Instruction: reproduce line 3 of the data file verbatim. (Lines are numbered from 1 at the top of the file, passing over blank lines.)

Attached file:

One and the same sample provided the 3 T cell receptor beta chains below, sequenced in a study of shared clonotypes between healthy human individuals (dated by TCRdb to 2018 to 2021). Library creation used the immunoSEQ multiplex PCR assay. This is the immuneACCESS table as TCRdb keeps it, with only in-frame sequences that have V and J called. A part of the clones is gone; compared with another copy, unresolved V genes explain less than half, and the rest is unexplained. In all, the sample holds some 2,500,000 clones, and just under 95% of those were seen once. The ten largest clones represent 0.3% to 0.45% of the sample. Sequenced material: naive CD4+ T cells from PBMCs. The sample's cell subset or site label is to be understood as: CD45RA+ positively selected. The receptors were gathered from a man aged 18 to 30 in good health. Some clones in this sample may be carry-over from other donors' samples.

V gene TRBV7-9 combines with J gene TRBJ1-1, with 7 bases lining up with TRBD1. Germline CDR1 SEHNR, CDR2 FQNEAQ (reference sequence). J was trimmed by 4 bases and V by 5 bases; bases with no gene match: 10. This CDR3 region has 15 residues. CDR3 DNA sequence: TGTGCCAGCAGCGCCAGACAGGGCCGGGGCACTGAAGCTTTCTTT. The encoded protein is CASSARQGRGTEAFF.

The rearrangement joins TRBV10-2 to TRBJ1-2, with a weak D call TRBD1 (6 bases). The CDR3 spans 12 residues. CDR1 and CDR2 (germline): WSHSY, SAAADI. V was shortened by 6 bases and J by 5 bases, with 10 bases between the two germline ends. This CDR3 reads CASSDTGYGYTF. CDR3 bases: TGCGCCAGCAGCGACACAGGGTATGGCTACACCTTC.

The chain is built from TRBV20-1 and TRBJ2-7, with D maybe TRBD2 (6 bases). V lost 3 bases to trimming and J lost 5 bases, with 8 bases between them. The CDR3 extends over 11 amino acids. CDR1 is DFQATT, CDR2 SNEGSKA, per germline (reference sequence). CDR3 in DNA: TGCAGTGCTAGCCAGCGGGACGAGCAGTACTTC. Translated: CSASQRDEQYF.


The rearrangement joins TRBV10-2 to TRBJ1-2, with a weak D call TRBD1 (6 bases). The CDR3 spans 12 residues. CDR1 and CDR2 (germline): WSHSY, SAAADI. V was shortened by 6 bases and J by 5 bases, with 10 bases between the two germline ends. This CDR3 reads CASSDTGYGYTF. CDR3 bases: TGCGCCAGCAGCGACACAGGGTATGGCTACACCTTC.